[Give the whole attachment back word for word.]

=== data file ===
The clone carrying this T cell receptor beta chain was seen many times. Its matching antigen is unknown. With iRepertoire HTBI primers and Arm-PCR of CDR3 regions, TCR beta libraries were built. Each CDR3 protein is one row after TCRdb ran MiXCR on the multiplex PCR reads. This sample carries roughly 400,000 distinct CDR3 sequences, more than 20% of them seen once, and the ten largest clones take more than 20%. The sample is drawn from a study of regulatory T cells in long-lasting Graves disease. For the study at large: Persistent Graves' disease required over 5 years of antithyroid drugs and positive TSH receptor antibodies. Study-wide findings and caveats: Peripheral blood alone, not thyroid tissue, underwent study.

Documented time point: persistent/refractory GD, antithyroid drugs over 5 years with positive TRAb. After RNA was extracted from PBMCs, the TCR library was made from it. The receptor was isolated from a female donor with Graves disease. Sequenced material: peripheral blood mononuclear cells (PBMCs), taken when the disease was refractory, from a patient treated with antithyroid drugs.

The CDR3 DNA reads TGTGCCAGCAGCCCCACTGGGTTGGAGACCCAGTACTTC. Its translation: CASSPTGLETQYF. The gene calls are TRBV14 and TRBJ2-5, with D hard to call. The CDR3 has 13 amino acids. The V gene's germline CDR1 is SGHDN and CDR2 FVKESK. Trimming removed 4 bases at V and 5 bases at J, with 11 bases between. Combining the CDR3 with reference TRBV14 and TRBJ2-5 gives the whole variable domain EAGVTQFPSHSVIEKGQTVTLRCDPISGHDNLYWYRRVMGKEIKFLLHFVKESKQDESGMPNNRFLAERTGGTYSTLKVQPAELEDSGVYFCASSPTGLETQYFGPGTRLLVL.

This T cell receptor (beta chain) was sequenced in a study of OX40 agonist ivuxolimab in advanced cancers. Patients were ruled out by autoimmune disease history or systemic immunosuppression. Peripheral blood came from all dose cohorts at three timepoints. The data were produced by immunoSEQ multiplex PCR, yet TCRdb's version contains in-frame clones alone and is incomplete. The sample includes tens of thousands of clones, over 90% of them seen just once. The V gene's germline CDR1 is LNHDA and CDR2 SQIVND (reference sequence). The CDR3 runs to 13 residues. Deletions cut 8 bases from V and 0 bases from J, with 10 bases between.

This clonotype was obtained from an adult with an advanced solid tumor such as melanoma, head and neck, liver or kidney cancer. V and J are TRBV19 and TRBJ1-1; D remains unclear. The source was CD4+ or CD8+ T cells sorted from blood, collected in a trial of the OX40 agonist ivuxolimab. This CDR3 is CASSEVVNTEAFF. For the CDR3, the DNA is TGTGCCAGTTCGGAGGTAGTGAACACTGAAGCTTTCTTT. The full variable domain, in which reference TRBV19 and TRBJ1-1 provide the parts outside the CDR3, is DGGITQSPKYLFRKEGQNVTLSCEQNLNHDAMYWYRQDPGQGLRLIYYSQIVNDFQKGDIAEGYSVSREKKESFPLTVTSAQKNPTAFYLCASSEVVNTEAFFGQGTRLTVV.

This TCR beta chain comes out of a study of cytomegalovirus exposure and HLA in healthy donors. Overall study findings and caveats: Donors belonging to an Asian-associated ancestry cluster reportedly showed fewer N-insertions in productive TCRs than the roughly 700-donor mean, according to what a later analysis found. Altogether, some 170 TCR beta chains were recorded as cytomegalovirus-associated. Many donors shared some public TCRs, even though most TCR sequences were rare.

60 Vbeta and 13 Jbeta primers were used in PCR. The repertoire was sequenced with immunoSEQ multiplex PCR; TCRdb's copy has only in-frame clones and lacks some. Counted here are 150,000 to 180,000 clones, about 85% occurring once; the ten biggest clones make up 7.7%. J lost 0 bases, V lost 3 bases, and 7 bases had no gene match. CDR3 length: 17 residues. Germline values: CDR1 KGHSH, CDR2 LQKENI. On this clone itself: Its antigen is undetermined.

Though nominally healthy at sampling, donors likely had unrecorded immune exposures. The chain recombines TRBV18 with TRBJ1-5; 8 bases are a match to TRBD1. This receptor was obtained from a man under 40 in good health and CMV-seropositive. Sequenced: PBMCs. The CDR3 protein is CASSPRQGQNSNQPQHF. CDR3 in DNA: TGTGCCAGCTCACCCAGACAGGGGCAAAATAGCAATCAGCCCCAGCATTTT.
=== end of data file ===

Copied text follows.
The clone carrying this T cell receptor beta chain was seen many times. Its matching antigen is unknown. With iRepertoire HTBI primers and Arm-PCR of CDR3 regions, TCR beta libraries were built. Each CDR3 protein is one row after TCRdb ran MiXCR on the multiplex PCR reads. This sample carries roughly 400,000 distinct CDR3 sequences, more than 20% of them seen once, and the ten largest clones take more than 20%. The sample is drawn from a study of regulatory T cells in long-lasting Graves disease. For the study at large: Persistent Graves' disease required over 5 years of antithyroid drugs and positive TSH receptor antibodies. Study-wide findings and caveats: Peripheral blood alone, not thyroid tissue, underwent study.

Documented time point: persistent/refractory GD, antithyroid drugs over 5 years with positive TRAb. After RNA was extracted from PBMCs, the TCR library was made from it. The receptor was isolated from a female donor with Graves disease. Sequenced material: peripheral blood mononuclear cells (PBMCs), taken when the disease was refractory, from a patient treated with antithyroid drugs.

The CDR3 DNA reads TGTGCCAGCAGCCCCACTGGGTTGGAGACCCAGTACTTC. Its translation: CASSPTGLETQYF. The gene calls are TRBV14 and TRBJ2-5, with D hard to call. The CDR3 has 13 amino acids. The V gene's germline CDR1 is SGHDN and CDR2 FVKESK. Trimming removed 4 bases at V and 5 bases at J, with 11 bases between. Combining the CDR3 with reference TRBV14 and TRBJ2-5 gives the whole variable domain EAGVTQFPSHSVIEKGQTVTLRCDPISGHDNLYWYRRVMGKEIKFLLHFVKESKQDESGMPNNRFLAERTGGTYSTLKVQPAELEDSGVYFCASSPTGLETQYFGPGTRLLVL.

This T cell receptor (beta chain) was sequenced in a study of OX40 agonist ivuxolimab in advanced cancers. Patients were ruled out by autoimmune disease history or systemic immunosuppression. Peripheral blood came from all dose cohorts at three timepoints. The data were produced by immunoSEQ multiplex PCR, yet TCRdb's version contains in-frame clones alone and is incomplete. The sample includes tens of thousands of clones, over 90% of them seen just once. The V gene's germline CDR1 is LNHDA and CDR2 SQIVND (reference sequence). The CDR3 runs to 13 residues. Deletions cut 8 bases from V and 0 bases from J, with 10 bases between.

This clonotype was obtained from an adult with an advanced solid tumor such as melanoma, head and neck, liver or kidney cancer. V and J are TRBV19 and TRBJ1-1; D remains unclear. The source was CD4+ or CD8+ T cells sorted from blood, collected in a trial of the OX40 agonist ivuxolimab. This CDR3 is CASSEVVNTEAFF. For the CDR3, the DNA is TGTGCCAGTTCGGAGGTAGTGAACACTGAAGCTTTCTTT. The full variable domain, in which reference TRBV19 and TRBJ1-1 provide the parts outside the CDR3, is DGGITQSPKYLFRKEGQNVTLSCEQNLNHDAMYWYRQDPGQGLRLIYYSQIVNDFQKGDIAEGYSVSREKKESFPLTVTSAQKNPTAFYLCASSEVVNTEAFFGQGTRLTVV.

This TCR beta chain comes out of a study of cytomegalovirus exposure and HLA in healthy donors. Overall study findings and caveats: Donors belonging to an Asian-associated ancestry cluster reportedly showed fewer N-insertions in productive TCRs than the roughly 700-donor mean, according to what a later analysis found. Altogether, some 170 TCR beta chains were recorded as cytomegalovirus-associated. Many donors shared some public TCRs, even though most TCR sequences were rare.

60 Vbeta and 13 Jbeta primers were used in PCR. The repertoire was sequenced with immunoSEQ multiplex PCR; TCRdb's copy has only in-frame clones and lacks some. Counted here are 150,000 to 180,000 clones, about 85% occurring once; the ten biggest clones make up 7.7%. J lost 0 bases, V lost 3 bases, and 7 bases had no gene match. CDR3 length: 17 residues. Germline values: CDR1 KGHSH, CDR2 LQKENI. On this clone itself: Its antigen is undetermined.

Though nominally healthy at sampling, donors likely had unrecorded immune exposures. The chain recombines TRBV18 with TRBJ1-5; 8 bases are a match to TRBD1. This receptor was obtained from a man under 40 in good health and CMV-seropositive. Sequenced: PBMCs. The CDR3 protein is CASSPRQGQNSNQPQHF. CDR3 in DNA: TGTGCCAGCTCACCCAGACAGGGGCAAAATAGCAATCAGCCCCAGCATTTT.